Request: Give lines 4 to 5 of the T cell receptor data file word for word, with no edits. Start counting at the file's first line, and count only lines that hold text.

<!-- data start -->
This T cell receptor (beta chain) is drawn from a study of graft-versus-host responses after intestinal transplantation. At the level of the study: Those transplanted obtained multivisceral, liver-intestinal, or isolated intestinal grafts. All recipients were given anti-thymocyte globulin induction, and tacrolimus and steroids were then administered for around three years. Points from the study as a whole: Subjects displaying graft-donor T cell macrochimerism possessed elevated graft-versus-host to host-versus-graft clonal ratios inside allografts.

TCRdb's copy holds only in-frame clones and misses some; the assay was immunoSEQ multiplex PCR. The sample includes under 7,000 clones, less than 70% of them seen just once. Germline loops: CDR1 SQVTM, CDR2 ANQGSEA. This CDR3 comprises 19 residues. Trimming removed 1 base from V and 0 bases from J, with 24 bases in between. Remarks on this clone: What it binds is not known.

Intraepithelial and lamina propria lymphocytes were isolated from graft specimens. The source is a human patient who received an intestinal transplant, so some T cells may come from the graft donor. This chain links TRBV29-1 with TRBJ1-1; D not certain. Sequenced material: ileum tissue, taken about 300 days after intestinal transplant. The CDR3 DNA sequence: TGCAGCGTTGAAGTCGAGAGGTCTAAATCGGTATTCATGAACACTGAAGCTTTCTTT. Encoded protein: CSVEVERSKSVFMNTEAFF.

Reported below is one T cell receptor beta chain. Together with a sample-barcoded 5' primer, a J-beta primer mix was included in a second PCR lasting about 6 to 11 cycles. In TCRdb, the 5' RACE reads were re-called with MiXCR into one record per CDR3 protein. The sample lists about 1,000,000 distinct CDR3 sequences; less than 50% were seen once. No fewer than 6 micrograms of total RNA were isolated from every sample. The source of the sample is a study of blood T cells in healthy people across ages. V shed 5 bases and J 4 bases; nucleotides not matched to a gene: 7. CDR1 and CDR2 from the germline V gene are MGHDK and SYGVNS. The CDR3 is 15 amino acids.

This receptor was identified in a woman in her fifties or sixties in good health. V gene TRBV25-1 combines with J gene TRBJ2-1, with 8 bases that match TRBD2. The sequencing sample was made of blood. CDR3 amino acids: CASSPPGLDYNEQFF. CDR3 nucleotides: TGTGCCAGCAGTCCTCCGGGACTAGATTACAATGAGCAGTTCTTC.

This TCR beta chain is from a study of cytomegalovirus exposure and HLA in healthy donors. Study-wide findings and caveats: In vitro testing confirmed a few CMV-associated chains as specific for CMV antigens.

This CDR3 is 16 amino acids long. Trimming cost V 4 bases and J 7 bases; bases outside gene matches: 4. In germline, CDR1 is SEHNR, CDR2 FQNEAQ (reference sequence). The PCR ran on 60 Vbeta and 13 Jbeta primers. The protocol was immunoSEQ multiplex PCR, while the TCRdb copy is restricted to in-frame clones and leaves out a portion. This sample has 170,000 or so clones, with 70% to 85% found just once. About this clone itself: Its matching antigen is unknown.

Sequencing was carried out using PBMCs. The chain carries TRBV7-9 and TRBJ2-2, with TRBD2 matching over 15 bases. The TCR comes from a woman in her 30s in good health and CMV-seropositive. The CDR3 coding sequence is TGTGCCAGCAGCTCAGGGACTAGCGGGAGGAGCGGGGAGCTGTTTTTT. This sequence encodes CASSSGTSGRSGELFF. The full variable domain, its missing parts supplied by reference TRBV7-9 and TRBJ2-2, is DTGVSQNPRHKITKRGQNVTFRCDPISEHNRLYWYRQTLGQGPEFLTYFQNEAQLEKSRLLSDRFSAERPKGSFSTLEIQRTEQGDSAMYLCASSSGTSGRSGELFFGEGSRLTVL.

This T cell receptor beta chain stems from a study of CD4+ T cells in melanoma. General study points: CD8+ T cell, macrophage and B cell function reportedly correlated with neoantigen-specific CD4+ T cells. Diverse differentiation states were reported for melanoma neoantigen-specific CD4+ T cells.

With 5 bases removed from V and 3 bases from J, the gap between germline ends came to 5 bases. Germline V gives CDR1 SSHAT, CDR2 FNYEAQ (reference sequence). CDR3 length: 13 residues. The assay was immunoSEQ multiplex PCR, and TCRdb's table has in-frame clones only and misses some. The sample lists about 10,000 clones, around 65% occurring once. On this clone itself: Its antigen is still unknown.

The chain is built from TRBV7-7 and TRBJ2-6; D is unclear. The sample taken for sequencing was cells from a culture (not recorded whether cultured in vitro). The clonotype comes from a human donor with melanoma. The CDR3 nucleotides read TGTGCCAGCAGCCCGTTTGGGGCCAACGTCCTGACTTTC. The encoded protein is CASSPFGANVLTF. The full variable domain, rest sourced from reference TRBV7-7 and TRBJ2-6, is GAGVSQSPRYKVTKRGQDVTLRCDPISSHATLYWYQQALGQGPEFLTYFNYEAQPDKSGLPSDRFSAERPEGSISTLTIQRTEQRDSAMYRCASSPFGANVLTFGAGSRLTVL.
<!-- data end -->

Reported below is one T cell receptor beta chain. Together with a sample-barcoded 5' primer, a J-beta primer mix was included in a second PCR lasting about 6 to 11 cycles. In TCRdb, the 5' RACE reads were re-called with MiXCR into one record per CDR3 protein. The sample lists about 1,000,000 distinct CDR3 sequences; less than 50% were seen once. No fewer than 6 micrograms of total RNA were isolated from every sample. The source of the sample is a study of blood T cells in healthy people across ages. V shed 5 bases and J 4 bases; nucleotides not matched to a gene: 7. CDR1 and CDR2 from the germline V gene are MGHDK and SYGVNS. The CDR3 is 15 amino acids.

This receptor was identified in a woman in her fifties or sixties in good health. V gene TRBV25-1 combines with J gene TRBJ2-1, with 8 bases that match TRBD2. The sequencing sample was made of blood. CDR3 amino acids: CASSPPGLDYNEQFF. CDR3 nucleotides: TGTGCCAGCAGTCCTCCGGGACTAGATTACAATGAGCAGTTCTTC.